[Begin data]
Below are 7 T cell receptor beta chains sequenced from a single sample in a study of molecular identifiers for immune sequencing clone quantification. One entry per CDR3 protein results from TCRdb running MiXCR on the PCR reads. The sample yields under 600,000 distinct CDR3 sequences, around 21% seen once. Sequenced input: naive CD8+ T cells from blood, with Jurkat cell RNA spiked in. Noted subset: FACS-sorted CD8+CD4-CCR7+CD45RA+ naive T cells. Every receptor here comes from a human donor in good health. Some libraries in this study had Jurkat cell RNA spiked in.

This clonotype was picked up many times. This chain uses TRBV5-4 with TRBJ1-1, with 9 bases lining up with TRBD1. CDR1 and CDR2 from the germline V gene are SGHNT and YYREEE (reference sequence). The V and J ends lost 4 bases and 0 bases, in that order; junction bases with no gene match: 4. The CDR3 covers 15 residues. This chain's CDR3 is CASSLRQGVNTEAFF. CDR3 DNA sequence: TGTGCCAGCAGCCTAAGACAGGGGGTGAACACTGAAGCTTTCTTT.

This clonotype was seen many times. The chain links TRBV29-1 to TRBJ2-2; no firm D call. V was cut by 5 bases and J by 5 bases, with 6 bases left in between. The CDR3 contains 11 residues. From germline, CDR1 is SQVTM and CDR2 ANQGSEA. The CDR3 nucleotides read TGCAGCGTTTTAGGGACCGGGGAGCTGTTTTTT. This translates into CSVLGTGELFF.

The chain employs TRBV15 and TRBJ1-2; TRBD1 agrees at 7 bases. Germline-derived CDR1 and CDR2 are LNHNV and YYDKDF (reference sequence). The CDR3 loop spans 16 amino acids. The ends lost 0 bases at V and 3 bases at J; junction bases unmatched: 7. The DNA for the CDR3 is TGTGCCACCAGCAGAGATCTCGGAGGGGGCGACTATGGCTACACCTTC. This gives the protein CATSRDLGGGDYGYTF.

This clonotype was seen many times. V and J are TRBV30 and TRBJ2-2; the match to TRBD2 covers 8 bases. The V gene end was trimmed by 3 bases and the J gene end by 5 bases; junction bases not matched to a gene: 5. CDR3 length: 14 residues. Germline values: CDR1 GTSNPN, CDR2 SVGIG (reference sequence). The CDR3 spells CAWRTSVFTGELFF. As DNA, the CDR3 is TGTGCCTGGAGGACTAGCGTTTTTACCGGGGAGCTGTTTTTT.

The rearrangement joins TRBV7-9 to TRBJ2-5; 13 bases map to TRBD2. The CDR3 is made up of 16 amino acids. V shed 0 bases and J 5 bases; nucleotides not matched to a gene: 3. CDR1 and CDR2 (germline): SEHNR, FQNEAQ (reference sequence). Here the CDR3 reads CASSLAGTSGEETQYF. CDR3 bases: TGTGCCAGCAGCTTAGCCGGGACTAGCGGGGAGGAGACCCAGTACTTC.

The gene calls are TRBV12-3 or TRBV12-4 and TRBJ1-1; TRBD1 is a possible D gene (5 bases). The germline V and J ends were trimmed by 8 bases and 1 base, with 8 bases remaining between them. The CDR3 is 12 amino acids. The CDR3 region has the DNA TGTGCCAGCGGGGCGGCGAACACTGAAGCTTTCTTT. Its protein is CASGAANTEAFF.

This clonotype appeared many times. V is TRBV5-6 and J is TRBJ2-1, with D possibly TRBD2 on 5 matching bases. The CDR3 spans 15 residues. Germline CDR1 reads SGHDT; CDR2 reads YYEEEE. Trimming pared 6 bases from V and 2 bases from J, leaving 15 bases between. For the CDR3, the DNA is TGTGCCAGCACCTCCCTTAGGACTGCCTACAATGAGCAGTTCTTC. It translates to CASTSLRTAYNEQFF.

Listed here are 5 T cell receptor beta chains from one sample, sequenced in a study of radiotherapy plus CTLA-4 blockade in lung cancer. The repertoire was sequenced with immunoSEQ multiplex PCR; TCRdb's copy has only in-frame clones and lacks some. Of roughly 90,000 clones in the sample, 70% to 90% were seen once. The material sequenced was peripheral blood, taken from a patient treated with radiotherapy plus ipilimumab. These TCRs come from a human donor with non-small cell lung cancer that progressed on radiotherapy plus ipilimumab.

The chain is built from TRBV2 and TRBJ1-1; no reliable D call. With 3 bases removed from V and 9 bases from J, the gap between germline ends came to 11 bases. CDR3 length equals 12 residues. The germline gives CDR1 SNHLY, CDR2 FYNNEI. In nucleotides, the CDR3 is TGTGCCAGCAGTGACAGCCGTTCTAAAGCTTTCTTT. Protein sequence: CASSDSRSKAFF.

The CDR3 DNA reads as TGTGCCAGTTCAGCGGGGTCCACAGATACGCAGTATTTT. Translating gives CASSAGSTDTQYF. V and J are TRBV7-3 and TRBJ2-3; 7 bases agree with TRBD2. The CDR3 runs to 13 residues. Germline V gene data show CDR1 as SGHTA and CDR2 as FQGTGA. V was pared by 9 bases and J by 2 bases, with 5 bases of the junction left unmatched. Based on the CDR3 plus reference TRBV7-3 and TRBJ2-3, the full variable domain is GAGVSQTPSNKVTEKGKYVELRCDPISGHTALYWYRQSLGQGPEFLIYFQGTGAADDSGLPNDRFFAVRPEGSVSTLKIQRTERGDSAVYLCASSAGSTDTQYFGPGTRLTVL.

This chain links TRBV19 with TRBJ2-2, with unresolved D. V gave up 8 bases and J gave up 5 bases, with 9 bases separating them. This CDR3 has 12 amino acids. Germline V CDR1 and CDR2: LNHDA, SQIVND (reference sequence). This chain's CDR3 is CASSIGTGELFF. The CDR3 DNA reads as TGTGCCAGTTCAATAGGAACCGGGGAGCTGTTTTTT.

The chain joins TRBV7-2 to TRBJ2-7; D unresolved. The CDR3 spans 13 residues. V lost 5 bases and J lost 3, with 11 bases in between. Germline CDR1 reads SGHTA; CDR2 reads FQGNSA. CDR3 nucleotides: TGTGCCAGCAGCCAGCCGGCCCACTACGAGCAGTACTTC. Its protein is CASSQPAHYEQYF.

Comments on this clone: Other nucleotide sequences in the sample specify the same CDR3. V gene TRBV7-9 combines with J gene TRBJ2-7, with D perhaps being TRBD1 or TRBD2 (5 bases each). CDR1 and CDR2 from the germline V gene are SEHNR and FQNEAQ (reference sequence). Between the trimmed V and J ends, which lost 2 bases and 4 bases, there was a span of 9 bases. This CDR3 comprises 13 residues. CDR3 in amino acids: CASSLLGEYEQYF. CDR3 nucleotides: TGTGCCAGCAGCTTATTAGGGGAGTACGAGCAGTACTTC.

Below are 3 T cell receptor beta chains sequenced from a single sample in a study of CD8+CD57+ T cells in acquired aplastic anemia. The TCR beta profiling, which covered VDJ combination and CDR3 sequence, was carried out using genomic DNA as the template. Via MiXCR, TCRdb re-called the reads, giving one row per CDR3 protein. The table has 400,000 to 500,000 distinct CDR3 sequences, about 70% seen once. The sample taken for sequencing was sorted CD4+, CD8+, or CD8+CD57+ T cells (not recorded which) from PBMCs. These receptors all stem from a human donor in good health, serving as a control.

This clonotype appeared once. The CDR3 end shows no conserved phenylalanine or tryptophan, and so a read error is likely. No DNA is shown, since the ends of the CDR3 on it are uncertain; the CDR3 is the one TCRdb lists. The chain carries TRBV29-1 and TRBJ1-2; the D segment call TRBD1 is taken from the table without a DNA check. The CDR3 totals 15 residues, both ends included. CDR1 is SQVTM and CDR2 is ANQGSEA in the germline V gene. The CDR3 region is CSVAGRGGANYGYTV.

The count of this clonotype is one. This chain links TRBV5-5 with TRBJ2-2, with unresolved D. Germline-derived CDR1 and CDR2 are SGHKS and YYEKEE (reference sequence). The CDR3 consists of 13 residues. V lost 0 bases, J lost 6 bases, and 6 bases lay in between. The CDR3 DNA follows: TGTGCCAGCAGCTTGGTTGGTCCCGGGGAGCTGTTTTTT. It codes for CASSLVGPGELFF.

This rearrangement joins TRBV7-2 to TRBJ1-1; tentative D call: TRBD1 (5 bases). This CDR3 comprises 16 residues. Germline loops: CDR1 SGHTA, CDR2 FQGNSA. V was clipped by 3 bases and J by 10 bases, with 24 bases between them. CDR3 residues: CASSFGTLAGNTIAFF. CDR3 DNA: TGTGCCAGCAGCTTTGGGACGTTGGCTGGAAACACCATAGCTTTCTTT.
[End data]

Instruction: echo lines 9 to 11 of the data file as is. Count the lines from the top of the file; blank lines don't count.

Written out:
Listed here are 5 T cell receptor beta chains from one sample, sequenced in a study of radiotherapy plus CTLA-4 blockade in lung cancer. The repertoire was sequenced with immunoSEQ multiplex PCR; TCRdb's copy has only in-frame clones and lacks some. Of roughly 90,000 clones in the sample, 70% to 90% were seen once. The material sequenced was peripheral blood, taken from a patient treated with radiotherapy plus ipilimumab. These TCRs come from a human donor with non-small cell lung cancer that progressed on radiotherapy plus ipilimumab.

The chain is built from TRBV2 and TRBJ1-1; no reliable D call. With 3 bases removed from V and 9 bases from J, the gap between germline ends came to 11 bases. CDR3 length equals 12 residues. The germline gives CDR1 SNHLY, CDR2 FYNNEI. In nucleotides, the CDR3 is TGTGCCAGCAGTGACAGCCGTTCTAAAGCTTTCTTT. Protein sequence: CASSDSRSKAFF.

The CDR3 DNA reads as TGTGCCAGTTCAGCGGGGTCCACAGATACGCAGTATTTT. Translating gives CASSAGSTDTQYF. V and J are TRBV7-3 and TRBJ2-3; 7 bases agree with TRBD2. The CDR3 runs to 13 residues. Germline V gene data show CDR1 as SGHTA and CDR2 as FQGTGA. V was pared by 9 bases and J by 2 bases, with 5 bases of the junction left unmatched. Based on the CDR3 plus reference TRBV7-3 and TRBJ2-3, the full variable domain is GAGVSQTPSNKVTEKGKYVELRCDPISGHTALYWYRQSLGQGPEFLIYFQGTGAADDSGLPNDRFFAVRPEGSVSTLKIQRTERGDSAVYLCASSAGSTDTQYFGPGTRLTVL.